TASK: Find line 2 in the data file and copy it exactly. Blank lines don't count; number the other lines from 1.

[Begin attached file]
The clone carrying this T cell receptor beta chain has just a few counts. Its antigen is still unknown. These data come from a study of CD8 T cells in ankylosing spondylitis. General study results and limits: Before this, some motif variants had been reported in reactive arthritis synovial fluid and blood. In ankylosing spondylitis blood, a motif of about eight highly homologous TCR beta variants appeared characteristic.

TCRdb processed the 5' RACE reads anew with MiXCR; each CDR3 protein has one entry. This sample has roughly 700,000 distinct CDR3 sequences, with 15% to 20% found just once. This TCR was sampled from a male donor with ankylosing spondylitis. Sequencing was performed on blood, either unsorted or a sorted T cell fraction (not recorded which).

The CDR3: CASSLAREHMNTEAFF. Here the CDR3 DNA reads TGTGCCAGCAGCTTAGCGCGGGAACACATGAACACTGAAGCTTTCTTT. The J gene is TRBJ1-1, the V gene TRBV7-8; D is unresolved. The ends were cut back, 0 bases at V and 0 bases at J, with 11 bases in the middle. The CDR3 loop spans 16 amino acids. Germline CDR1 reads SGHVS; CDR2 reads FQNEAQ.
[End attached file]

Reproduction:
TCRdb processed the 5' RACE reads anew with MiXCR; each CDR3 protein has one entry. This sample has roughly 700,000 distinct CDR3 sequences, with 15% to 20% found just once. This TCR was sampled from a male donor with ankylosing spondylitis. Sequencing was performed on blood, either unsorted or a sorted T cell fraction (not recorded which).